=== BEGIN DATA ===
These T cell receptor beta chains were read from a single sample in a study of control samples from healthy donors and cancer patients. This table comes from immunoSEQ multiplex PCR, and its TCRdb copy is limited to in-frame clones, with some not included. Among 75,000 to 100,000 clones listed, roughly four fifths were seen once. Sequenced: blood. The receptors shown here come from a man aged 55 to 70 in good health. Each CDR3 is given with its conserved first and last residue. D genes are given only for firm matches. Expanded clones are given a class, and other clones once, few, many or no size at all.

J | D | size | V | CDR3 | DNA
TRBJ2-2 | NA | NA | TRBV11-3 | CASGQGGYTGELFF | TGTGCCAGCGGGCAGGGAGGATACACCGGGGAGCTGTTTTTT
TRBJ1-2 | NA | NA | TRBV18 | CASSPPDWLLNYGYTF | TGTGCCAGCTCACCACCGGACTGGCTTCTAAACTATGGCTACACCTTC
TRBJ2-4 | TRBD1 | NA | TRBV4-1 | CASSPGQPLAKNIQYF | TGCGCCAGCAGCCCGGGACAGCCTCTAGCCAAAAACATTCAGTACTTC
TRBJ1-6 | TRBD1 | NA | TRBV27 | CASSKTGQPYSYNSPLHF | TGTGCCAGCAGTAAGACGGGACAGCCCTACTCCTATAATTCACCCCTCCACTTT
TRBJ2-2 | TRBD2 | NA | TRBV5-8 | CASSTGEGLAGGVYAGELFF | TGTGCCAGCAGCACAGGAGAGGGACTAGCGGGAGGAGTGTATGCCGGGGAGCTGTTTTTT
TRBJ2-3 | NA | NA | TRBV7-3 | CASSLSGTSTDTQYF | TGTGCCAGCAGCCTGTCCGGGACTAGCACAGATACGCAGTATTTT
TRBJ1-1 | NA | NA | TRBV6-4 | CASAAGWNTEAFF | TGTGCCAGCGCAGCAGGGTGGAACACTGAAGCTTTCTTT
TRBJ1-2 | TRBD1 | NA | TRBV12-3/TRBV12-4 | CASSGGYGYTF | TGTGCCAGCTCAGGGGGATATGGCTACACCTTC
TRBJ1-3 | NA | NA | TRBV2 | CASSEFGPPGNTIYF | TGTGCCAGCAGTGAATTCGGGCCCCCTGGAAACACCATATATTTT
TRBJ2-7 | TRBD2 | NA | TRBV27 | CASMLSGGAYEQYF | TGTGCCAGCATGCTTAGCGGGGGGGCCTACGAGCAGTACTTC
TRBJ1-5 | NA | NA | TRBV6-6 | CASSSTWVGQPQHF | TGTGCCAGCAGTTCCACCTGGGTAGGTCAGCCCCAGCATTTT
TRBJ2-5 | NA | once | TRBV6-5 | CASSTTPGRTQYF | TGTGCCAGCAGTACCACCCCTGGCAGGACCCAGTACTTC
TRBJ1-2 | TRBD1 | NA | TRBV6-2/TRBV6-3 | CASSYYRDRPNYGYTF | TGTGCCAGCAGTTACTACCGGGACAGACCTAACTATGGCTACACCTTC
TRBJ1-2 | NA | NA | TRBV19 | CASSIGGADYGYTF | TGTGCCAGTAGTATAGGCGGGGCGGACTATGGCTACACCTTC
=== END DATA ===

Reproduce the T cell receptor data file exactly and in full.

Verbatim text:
These T cell receptor beta chains were read from a single sample in a study of control samples from healthy donors and cancer patients. This table comes from immunoSEQ multiplex PCR, and its TCRdb copy is limited to in-frame clones, with some not included. Among 75,000 to 100,000 clones listed, roughly four fifths were seen once. Sequenced: blood. The receptors shown here come from a man aged 55 to 70 in good health. Each CDR3 is given with its conserved first and last residue. D genes are given only for firm matches. Expanded clones are given a class, and other clones once, few, many or no size at all.

J | D | size | V | CDR3 | DNA
TRBJ2-2 | NA | NA | TRBV11-3 | CASGQGGYTGELFF | TGTGCCAGCGGGCAGGGAGGATACACCGGGGAGCTGTTTTTT
TRBJ1-2 | NA | NA | TRBV18 | CASSPPDWLLNYGYTF | TGTGCCAGCTCACCACCGGACTGGCTTCTAAACTATGGCTACACCTTC
TRBJ2-4 | TRBD1 | NA | TRBV4-1 | CASSPGQPLAKNIQYF | TGCGCCAGCAGCCCGGGACAGCCTCTAGCCAAAAACATTCAGTACTTC
TRBJ1-6 | TRBD1 | NA | TRBV27 | CASSKTGQPYSYNSPLHF | TGTGCCAGCAGTAAGACGGGACAGCCCTACTCCTATAATTCACCCCTCCACTTT
TRBJ2-2 | TRBD2 | NA | TRBV5-8 | CASSTGEGLAGGVYAGELFF | TGTGCCAGCAGCACAGGAGAGGGACTAGCGGGAGGAGTGTATGCCGGGGAGCTGTTTTTT
TRBJ2-3 | NA | NA | TRBV7-3 | CASSLSGTSTDTQYF | TGTGCCAGCAGCCTGTCCGGGACTAGCACAGATACGCAGTATTTT
TRBJ1-1 | NA | NA | TRBV6-4 | CASAAGWNTEAFF | TGTGCCAGCGCAGCAGGGTGGAACACTGAAGCTTTCTTT
TRBJ1-2 | TRBD1 | NA | TRBV12-3/TRBV12-4 | CASSGGYGYTF | TGTGCCAGCTCAGGGGGATATGGCTACACCTTC
TRBJ1-3 | NA | NA | TRBV2 | CASSEFGPPGNTIYF | TGTGCCAGCAGTGAATTCGGGCCCCCTGGAAACACCATATATTTT
TRBJ2-7 | TRBD2 | NA | TRBV27 | CASMLSGGAYEQYF | TGTGCCAGCATGCTTAGCGGGGGGGCCTACGAGCAGTACTTC
TRBJ1-5 | NA | NA | TRBV6-6 | CASSSTWVGQPQHF | TGTGCCAGCAGTTCCACCTGGGTAGGTCAGCCCCAGCATTTT
TRBJ2-5 | NA | once | TRBV6-5 | CASSTTPGRTQYF | TGTGCCAGCAGTACCACCCCTGGCAGGACCCAGTACTTC
TRBJ1-2 | TRBD1 | NA | TRBV6-2/TRBV6-3 | CASSYYRDRPNYGYTF | TGTGCCAGCAGTTACTACCGGGACAGACCTAACTATGGCTACACCTTC
TRBJ1-2 | NA | NA | TRBV19 | CASSIGGADYGYTF | TGTGCCAGTAGTATAGGCGGGGCGGACTATGGCTACACCTTC